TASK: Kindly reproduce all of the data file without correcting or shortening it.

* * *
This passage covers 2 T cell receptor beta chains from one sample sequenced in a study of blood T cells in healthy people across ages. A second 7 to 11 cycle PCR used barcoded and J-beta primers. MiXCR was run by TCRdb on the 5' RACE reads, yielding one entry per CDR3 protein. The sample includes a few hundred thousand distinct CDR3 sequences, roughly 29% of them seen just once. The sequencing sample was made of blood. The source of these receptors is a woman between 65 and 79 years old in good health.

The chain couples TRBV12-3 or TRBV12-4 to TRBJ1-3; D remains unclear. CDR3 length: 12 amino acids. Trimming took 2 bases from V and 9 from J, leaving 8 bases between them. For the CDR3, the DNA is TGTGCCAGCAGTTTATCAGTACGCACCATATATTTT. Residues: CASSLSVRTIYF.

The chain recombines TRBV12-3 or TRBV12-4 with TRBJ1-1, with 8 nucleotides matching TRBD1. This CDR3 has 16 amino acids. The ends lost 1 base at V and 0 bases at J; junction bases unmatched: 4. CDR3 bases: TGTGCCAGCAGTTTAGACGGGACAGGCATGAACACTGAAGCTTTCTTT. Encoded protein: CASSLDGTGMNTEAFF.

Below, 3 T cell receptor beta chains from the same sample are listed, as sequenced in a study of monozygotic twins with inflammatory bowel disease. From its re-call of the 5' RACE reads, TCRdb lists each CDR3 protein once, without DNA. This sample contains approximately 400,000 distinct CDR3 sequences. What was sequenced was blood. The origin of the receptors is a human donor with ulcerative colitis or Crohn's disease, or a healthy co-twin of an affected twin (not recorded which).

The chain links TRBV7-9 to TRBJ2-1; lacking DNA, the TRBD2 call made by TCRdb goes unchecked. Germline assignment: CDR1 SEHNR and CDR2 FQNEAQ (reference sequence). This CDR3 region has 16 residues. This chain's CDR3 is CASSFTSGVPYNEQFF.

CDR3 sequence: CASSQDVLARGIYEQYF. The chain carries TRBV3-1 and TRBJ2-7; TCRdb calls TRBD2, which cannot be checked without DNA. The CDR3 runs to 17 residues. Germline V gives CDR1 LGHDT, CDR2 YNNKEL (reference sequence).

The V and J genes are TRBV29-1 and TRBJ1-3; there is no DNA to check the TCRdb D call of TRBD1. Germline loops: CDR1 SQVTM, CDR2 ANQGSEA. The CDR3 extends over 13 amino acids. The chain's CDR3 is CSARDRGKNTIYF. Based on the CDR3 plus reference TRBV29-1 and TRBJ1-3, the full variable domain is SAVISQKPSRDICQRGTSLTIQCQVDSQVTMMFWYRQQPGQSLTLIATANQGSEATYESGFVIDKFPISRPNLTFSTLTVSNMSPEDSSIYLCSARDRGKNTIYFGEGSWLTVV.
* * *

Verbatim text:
This passage covers 2 T cell receptor beta chains from one sample sequenced in a study of blood T cells in healthy people across ages. A second 7 to 11 cycle PCR used barcoded and J-beta primers. MiXCR was run by TCRdb on the 5' RACE reads, yielding one entry per CDR3 protein. The sample includes a few hundred thousand distinct CDR3 sequences, roughly 29% of them seen just once. The sequencing sample was made of blood. The source of these receptors is a woman between 65 and 79 years old in good health.

The chain couples TRBV12-3 or TRBV12-4 to TRBJ1-3; D remains unclear. CDR3 length: 12 amino acids. Trimming took 2 bases from V and 9 from J, leaving 8 bases between them. For the CDR3, the DNA is TGTGCCAGCAGTTTATCAGTACGCACCATATATTTT. Residues: CASSLSVRTIYF.

The chain recombines TRBV12-3 or TRBV12-4 with TRBJ1-1, with 8 nucleotides matching TRBD1. This CDR3 has 16 amino acids. The ends lost 1 base at V and 0 bases at J; junction bases unmatched: 4. CDR3 bases: TGTGCCAGCAGTTTAGACGGGACAGGCATGAACACTGAAGCTTTCTTT. Encoded protein: CASSLDGTGMNTEAFF.

Below, 3 T cell receptor beta chains from the same sample are listed, as sequenced in a study of monozygotic twins with inflammatory bowel disease. From its re-call of the 5' RACE reads, TCRdb lists each CDR3 protein once, without DNA. This sample contains approximately 400,000 distinct CDR3 sequences. What was sequenced was blood. The origin of the receptors is a human donor with ulcerative colitis or Crohn's disease, or a healthy co-twin of an affected twin (not recorded which).

The chain links TRBV7-9 to TRBJ2-1; lacking DNA, the TRBD2 call made by TCRdb goes unchecked. Germline assignment: CDR1 SEHNR and CDR2 FQNEAQ (reference sequence). This CDR3 region has 16 residues. This chain's CDR3 is CASSFTSGVPYNEQFF.

CDR3 sequence: CASSQDVLARGIYEQYF. The chain carries TRBV3-1 and TRBJ2-7; TCRdb calls TRBD2, which cannot be checked without DNA. The CDR3 runs to 17 residues. Germline V gives CDR1 LGHDT, CDR2 YNNKEL (reference sequence).

The V and J genes are TRBV29-1 and TRBJ1-3; there is no DNA to check the TCRdb D call of TRBD1. Germline loops: CDR1 SQVTM, CDR2 ANQGSEA. The CDR3 extends over 13 amino acids. The chain's CDR3 is CSARDRGKNTIYF. Based on the CDR3 plus reference TRBV29-1 and TRBJ1-3, the full variable domain is SAVISQKPSRDICQRGTSLTIQCQVDSQVTMMFWYRQQPGQSLTLIATANQGSEATYESGFVIDKFPISRPNLTFSTLTVSNMSPEDSSIYLCSARDRGKNTIYFGEGSWLTVV.